If he can say “nu-clee-ar” in private, why does he still say, “nuke-cule-ar” when he speaks on camera? Could it be possible that there’s some mischievous intent here– that the President deliberately gives his own spin to the word just to provoke pompous pundits into paroxysms of supercilious rage? It seems like a far-fetched explanation, I’ll admit, but after seeing the President’s infectiously feisty mood this Friday, I wouldn’t put it past him.

One of the endearing qualities of President Bush, is that he’s able to laugh at himself.

Kessler’s A Matter of Character, pg 126-7:

Ironically, the liberals who made fun of Bush’s speech patterns and called it dyslexia would be the first to pounce if Bush ridiculed the way others spoke. But Bush, possessed of a self-deprecating sense of humor, thought his gaffes were hilarious. Clay Johnson was in the Oval Office a few days before Bush was to speak at the Radio and Television Correspondents dinner.

“I’m going to give the funniest speech you’ve ever heard,” Bush told “Big Man,” as he called Johnson. “They have this tape of ridiculous phrases I used in the campaign. I can’t believe that a canddiate for president said those things.”

Bush recited some of the examples:

“Africa is a a nation that….”

“Dick Cheney and I do not want this nation to be in a recession. We want anybody who can find work to be able to find work.”

“Families is where our nation finds hope, where wings take dream.”

“The woman who knew that I had dyslexia- I never interviewed her.”

“I’ve never seen him laugh that hard,” Johnson said.

“At the Radio and Television Correspondents dinner, Bush said, “This is my most famous statement: ‘Rarely is the question asked, is our children learning.’ Let us analyze that sentence for a moment,” he said. “If you’re a stickler, you probably think the singular verb ‘is’ should have been ‘are’. But if you read it closely, you’ll see I’m using the intransitive plural subjunctive tense. So,” Bush said to laughter, “the word ‘is’ is correct.”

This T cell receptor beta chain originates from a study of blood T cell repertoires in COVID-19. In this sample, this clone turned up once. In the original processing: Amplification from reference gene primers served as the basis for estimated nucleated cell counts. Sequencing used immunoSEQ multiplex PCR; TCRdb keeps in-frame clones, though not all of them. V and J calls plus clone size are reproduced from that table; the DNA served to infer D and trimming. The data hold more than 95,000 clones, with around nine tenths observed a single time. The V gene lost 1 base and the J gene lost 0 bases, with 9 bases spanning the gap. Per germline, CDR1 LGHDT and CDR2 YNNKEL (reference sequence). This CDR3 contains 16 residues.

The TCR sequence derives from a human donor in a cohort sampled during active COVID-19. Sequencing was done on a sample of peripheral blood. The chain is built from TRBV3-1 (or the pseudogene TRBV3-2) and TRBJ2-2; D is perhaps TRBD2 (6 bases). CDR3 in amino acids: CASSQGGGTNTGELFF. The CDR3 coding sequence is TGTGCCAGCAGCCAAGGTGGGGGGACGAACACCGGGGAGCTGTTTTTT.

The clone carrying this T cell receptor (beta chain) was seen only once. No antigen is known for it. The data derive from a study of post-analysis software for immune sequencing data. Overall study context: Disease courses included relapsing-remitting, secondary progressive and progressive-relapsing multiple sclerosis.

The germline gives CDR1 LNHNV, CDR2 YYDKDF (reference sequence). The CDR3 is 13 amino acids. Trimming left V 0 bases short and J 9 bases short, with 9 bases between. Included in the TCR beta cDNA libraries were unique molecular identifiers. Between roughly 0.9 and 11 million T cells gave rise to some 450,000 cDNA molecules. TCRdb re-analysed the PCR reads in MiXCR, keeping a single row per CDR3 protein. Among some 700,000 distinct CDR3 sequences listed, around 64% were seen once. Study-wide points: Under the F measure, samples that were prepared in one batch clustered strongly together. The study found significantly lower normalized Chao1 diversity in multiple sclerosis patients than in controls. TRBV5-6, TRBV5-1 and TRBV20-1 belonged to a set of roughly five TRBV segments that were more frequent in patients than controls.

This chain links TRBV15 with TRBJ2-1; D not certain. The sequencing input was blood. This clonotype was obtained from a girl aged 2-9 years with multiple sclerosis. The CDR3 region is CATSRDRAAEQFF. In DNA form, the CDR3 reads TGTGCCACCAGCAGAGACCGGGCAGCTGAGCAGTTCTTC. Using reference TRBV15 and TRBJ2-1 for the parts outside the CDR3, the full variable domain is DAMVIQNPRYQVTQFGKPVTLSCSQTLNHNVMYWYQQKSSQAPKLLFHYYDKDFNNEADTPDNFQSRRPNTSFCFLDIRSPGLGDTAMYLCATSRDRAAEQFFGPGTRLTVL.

A month later, at the White House Correspondents Dinner, Bush put on a slide show about growing up in Texas. One slide was of one of his elementary school report cards. Miraculously, he had received As in writing, reading, spelling, arithmetic, music, and art.

“So my advice to you is, don’t peak too early,” Bush said.

Check out MataHarley’s post with a video of Bush’s self-roasting at the 2007 White House Correspondents Dinner.


It helps his case that Bush, like Yogi Berra, is in on the joke. This was clear from the first White House correspondents’ dinner, in March 2001, when the new president read from the first collection of Bushisms, which he described as like Mao’s “little red book,” only not in Chinese. “Now ladies and gentlemen,” he said, “you have to admit that in my sentences I go where no man has gone before.” Of course, he bumbled his speech, claiming that he’d invented the term misunderstanding. He meant to say “misunderestimated.”

Being able to laugh at yourself is a rare quality in a leader. It’s one thing George W. Bush can do that Bill Clinton couldn’t.

The “Bushisms” shouldn’t be a big source of consternation and embarrassment to Bush supporters. You’ll feel far better if you just smile and laugh along with them and our president when he makes an honest-to-funny gaffe.

Never misunderestimate the power of having a sense of humor.